U.S. Senator Jeff Merkley (D–Ore.) has decided to close out the year by introducing the most unobjectionable piece of legislation ever conceived.
Called the Kittens In Traumatic Testing Ends Now Act, or KITTEN Act, Merkley’s bill—introduced last week—aims to stop the Department of Agriculture’s (USDA) current practice of killing off cats they breed for research, requiring instead that these kitties be put up for adoption.
“The KITTEN Act will protect these innocent animals from being needlessly euthanized in government testing, and make sure that they can be adopted by loving families instead,” Merkley said in a statement.
The bill is a response to revelations from the White Coat Waste Project, an anti-animal testing group, about the USDA’s practice of essentially using kittens as parasite incubators at its Animal Parasitic Diseases Laboratory in Beltsville, Maryland.
Carlin Becker described the grizzly practice for Reason in September:
“Documents obtained by the [White Coat Waste Project] show the department has been breeding around 100 kittens a year for almost 50 years just to infect them with a parasite that can cause toxoplasmosis, a disease that can lead to miscarriages and birth defects in humans and is a leading cause of death from foodborne illness. The department collects the kittens’ feces for two to three weeks and then simply euthanizes them with a shot of ketamine to the heart.”
This is a pretty shocking practice, considering the undeniable cuteness of the average kitten. It’s made worse by the fact that euthanizing the cats is almost certainly unnecessary.
According to the Center for Disease Control, the toxoplasma found in the research kitties’ poop only poses a risk to humans for up to three weeks after the animal is first infected. The parasite is easily treated in both humans and cats, and most people who become infected with toxoplasma do not even require treatment.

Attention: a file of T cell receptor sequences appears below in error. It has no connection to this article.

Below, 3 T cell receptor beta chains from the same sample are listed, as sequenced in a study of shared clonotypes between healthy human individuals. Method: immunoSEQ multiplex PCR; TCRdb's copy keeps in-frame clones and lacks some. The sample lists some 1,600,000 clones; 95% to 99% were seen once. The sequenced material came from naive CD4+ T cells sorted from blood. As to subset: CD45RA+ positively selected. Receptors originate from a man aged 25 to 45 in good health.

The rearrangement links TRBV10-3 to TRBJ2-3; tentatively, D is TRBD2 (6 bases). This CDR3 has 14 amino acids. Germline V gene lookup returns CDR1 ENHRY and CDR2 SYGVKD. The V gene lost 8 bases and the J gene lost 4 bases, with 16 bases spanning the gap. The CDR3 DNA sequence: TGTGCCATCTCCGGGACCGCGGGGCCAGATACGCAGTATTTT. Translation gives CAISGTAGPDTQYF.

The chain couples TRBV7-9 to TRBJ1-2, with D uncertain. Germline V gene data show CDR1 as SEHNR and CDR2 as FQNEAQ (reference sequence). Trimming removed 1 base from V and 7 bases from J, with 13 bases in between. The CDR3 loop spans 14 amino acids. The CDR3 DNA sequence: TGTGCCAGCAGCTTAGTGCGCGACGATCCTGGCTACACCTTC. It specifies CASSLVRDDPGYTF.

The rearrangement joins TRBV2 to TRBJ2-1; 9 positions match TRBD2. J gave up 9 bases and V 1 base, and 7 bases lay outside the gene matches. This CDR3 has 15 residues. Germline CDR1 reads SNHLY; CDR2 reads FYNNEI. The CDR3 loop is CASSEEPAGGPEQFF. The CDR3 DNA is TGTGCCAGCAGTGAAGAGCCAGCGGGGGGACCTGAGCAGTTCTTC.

Nevertheless, the USDA has continued to defend the practice, arguing that it’s just following orders best practices in animal research, and that the risks to adoptive families are just too great to let these cats live.
“Our goal is to reduce the spread of toxoplasmosis. Adopting laboratory cats could, unfortunately, undermine that goal, potentially causing severe infections, especially with unborn children or those with immunodeficiencies,” a USDA spokesperson said to CNN back in May.
All things considered, this is a remarkable testament to a bureaucracy’s habit of just continuing to do the same thing it’s always done regardless of how cruel or unnecessary it might be. Indeed, it’s hard to think of anyone that could be opposed to ending needless, government euthanasia of potential fur babies.
No action has been taken on Merkley’s bill, as the text of his legilsation has not been released. A companion House bill—which would prohibit any “painful or stressful” USDA experimentation on cats—was introduced back in May, but has languished in committee for months.
Even in these divided times, one would hope that Americans could at least rally around the cause of saving a few cute kittens from needless, taxpayer-funded annihilation.